TORONTO (Reuters) - Canada’s Digital Charter lacks sufficient legal enforcement power to effectively protect privacy and regulate use of personal data, according to critics worried that a smart city project in Toronto by Alphabet’s Sidewalk Labs unit could be misused for mass surveillance.
The Digital Charter was announced this month to guide Canada on data and the digital economy, and mentions concerns about smart cities. Sidewalk Toronto sidewalktoronto.ca is a data-driven urban development project that Sidewalk Labs has proposed for the city's harbourfront. The smart city development would use sensors in public areas to detect energy use, traffic and pollution.
The Digital Charter “is intended to provide comfort to citizens of Canada regarding privacy, but it’s talk,” said Ann Cavoukian, former information and privacy commissioner of Ontario.
Cavoukian resigned from her position as a privacy advisor for Sidewalk Labs last year after the project did not guarantee anonymity with a provision to let people remove their identity from a publicly viewable database called the Civic Data Trust.
“That would mean personally identified data would be the end of privacy,” Cavoukian said.
Sidewalk Labs spokeswoman Keerthana Rang said in an email to Reuters that the project was pleased to see the Digital Charter provide for creation of data trusts and would keep working on the issue with Waterfront Toronto and the federal government.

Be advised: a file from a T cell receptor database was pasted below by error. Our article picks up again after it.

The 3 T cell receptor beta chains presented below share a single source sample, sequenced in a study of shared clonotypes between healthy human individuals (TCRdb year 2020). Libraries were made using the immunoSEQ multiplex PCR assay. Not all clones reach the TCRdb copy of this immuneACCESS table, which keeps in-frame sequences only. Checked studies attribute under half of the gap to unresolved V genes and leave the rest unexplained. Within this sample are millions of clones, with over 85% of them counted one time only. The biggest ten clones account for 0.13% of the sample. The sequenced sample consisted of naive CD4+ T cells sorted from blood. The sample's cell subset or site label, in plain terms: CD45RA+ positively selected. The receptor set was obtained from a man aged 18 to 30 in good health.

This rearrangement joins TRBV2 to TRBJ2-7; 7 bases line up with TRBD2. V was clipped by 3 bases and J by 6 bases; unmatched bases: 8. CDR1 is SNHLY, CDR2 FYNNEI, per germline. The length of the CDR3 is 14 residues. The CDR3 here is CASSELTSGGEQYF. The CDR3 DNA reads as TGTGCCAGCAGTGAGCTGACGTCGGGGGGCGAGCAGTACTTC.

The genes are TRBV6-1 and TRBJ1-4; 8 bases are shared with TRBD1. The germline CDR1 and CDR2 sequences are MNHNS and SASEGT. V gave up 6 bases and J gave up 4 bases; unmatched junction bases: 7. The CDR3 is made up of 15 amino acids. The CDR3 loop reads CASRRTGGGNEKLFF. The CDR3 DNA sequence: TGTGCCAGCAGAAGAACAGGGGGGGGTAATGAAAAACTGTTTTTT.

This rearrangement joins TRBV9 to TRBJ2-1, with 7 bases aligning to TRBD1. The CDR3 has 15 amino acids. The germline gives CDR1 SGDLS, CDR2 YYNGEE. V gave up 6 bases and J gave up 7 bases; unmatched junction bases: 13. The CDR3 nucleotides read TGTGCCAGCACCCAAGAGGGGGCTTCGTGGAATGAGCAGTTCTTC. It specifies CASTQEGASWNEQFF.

She said Sidewalk Labs was committed to allowing anonymity but could not compel other companies and individuals to comply. Rang said Sidewalk Labs will submit a proposal for Waterfront Toronto in June.
Sidewalk Labs CEO Dan Doctoroff said in a talk at last week’s Collision Conference that the project could open the first buildings in 2023. Rang said the 2023 date is possible, but they are focusing on the June proposal and public consultations currently.
Brenda McPhail, director of the privacy, technology, and surveillance project of the Canadian Civil Liberties Association, said the Digital Charter does not go far enough to protect citizens against potential abuses of data.
“What’s lacking is the solid legal safeguards to the extent that our government is committed to addressing data protection going forward,” she said.
McPhail said the Civic Data Trust and data mobility are useful, but not effective substitutes for the law.
“Giving people more control over their data is something the Digital Charter promised, and is a part of how we control our private information, but it’s not efficient as a privacy protection,” she said.
Data mobility, the right to transfer one’s data from one company or organization to another, is proposed under the charter, aligning Canada with the European Union’s General Data Protection Regulations.
Despite the criticism, a majority of Torontonians remain in favor of Sidewalk Labs. A poll from Toronto Region Board of Trade (TRBT) released last week showed 54% of those polled were in support of the project, and a poll from February also commissioned by the TRBT showed 55% approved the project.
(This story corrects second paragraph to say: “has proposed ... The smart city development would use sensors” instead of “is doing ...It uses sensors”).
Editing by Denny Thomas and David Gregorio
Our Standards: The Thomson Reuters Trust Principles.